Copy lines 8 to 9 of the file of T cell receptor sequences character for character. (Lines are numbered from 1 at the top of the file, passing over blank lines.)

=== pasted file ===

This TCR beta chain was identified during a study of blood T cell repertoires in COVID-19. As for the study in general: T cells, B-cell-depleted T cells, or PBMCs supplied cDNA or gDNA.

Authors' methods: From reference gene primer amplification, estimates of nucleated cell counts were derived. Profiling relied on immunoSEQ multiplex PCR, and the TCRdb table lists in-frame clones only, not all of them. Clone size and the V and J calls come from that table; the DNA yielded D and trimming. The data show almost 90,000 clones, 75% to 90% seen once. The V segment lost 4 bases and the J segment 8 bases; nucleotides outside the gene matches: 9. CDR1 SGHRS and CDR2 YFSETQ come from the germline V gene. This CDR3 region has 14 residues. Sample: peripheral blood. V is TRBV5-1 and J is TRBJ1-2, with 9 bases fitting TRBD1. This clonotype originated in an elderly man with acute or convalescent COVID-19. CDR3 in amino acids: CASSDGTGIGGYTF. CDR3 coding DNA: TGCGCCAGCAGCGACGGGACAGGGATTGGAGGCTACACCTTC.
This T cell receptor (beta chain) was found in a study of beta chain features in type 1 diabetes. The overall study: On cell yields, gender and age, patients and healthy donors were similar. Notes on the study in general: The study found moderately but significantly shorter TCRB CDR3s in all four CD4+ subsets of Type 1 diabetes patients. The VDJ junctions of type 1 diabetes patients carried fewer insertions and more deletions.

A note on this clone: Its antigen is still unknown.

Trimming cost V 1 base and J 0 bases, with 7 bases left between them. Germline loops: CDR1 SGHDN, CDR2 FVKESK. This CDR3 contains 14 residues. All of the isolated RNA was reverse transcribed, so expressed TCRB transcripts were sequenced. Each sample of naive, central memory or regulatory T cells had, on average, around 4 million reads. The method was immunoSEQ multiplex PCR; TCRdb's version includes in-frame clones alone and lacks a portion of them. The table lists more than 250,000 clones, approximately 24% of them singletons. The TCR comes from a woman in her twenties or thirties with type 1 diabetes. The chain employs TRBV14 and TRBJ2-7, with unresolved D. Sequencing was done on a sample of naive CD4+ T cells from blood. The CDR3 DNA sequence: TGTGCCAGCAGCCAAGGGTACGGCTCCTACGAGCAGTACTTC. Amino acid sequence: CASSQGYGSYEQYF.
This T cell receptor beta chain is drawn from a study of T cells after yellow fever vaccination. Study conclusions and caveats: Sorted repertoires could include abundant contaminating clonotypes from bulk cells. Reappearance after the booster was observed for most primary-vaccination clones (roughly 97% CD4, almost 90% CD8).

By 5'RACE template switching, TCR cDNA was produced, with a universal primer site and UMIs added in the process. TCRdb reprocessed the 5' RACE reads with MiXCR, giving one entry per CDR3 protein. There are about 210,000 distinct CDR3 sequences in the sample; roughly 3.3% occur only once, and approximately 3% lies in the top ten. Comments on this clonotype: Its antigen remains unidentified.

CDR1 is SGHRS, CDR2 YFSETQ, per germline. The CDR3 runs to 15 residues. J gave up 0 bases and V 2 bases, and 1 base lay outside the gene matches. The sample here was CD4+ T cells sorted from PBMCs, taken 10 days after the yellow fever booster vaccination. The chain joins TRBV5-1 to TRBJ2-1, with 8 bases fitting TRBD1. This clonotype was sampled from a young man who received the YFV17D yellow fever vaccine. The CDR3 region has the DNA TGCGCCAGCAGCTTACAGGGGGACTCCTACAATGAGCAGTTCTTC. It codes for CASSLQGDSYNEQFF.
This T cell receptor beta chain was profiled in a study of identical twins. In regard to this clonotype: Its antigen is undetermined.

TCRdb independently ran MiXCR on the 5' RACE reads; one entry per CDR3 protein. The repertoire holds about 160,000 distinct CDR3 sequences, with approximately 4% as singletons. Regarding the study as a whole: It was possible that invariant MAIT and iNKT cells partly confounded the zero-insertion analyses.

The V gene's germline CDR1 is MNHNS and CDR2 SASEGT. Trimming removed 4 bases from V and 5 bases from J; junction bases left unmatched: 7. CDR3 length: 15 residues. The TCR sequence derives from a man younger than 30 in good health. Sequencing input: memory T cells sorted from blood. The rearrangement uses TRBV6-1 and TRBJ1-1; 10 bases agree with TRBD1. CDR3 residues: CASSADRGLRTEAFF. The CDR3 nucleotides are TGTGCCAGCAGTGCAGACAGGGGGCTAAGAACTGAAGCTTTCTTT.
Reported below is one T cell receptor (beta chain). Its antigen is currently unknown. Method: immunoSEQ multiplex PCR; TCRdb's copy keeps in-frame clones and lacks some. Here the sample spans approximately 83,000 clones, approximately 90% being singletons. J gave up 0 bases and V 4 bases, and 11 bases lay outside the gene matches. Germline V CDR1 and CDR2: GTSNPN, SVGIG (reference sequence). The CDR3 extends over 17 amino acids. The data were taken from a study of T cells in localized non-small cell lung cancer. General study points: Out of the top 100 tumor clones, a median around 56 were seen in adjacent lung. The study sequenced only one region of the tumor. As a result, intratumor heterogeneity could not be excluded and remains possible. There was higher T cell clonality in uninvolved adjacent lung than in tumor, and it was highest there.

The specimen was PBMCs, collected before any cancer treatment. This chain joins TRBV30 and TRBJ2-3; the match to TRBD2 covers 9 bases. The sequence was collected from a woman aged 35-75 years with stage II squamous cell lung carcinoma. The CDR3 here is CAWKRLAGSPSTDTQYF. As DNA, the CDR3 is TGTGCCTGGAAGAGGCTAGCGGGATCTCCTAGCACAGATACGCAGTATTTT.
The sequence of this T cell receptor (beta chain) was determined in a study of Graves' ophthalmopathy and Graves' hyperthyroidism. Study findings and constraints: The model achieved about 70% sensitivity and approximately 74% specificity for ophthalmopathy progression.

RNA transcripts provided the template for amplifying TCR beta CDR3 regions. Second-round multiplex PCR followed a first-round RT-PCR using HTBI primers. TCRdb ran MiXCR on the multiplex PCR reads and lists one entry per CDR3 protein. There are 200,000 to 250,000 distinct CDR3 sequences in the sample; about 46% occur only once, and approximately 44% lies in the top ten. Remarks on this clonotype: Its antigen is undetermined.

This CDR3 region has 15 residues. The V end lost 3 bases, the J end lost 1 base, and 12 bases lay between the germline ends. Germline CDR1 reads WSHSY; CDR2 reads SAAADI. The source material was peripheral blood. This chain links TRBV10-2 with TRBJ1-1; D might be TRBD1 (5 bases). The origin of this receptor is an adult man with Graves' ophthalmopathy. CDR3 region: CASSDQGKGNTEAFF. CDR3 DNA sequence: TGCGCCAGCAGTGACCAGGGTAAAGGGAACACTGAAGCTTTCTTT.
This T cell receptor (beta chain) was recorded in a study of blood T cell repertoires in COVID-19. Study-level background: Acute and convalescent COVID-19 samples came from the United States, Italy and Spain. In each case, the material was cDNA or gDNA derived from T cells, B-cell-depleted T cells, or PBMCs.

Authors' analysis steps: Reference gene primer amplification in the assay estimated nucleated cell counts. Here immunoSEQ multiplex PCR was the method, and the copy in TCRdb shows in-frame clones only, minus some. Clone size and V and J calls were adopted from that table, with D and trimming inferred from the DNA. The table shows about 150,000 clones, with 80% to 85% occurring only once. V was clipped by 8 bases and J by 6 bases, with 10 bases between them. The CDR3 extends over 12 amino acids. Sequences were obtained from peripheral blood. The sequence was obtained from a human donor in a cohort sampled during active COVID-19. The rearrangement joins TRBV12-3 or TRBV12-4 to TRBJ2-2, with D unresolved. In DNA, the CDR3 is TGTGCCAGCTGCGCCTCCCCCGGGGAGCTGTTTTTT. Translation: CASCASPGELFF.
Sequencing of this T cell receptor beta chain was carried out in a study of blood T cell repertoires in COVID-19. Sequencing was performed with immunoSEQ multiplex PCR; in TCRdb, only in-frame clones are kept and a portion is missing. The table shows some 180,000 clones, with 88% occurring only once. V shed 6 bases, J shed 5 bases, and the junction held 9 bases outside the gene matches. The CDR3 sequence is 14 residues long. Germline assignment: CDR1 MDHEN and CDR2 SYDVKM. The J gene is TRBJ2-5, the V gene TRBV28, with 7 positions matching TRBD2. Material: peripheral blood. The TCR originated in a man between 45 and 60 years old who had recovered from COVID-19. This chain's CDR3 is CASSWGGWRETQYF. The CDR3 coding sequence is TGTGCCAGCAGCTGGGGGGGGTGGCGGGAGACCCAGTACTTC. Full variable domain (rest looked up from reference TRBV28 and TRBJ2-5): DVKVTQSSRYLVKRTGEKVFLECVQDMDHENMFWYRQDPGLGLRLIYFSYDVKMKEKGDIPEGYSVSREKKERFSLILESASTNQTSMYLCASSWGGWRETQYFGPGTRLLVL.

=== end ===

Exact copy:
CDR1 is SGHRS, CDR2 YFSETQ, per germline. The CDR3 runs to 15 residues. J gave up 0 bases and V 2 bases, and 1 base lay outside the gene matches. The sample here was CD4+ T cells sorted from PBMCs, taken 10 days after the yellow fever booster vaccination. The chain joins TRBV5-1 to TRBJ2-1, with 8 bases fitting TRBD1. This clonotype was sampled from a young man who received the YFV17D yellow fever vaccine. The CDR3 region has the DNA TGCGCCAGCAGCTTACAGGGGGACTCCTACAATGAGCAGTTCTTC. It codes for CASSLQGDSYNEQFF.
This T cell receptor beta chain was profiled in a study of identical twins. In regard to this clonotype: Its antigen is undetermined.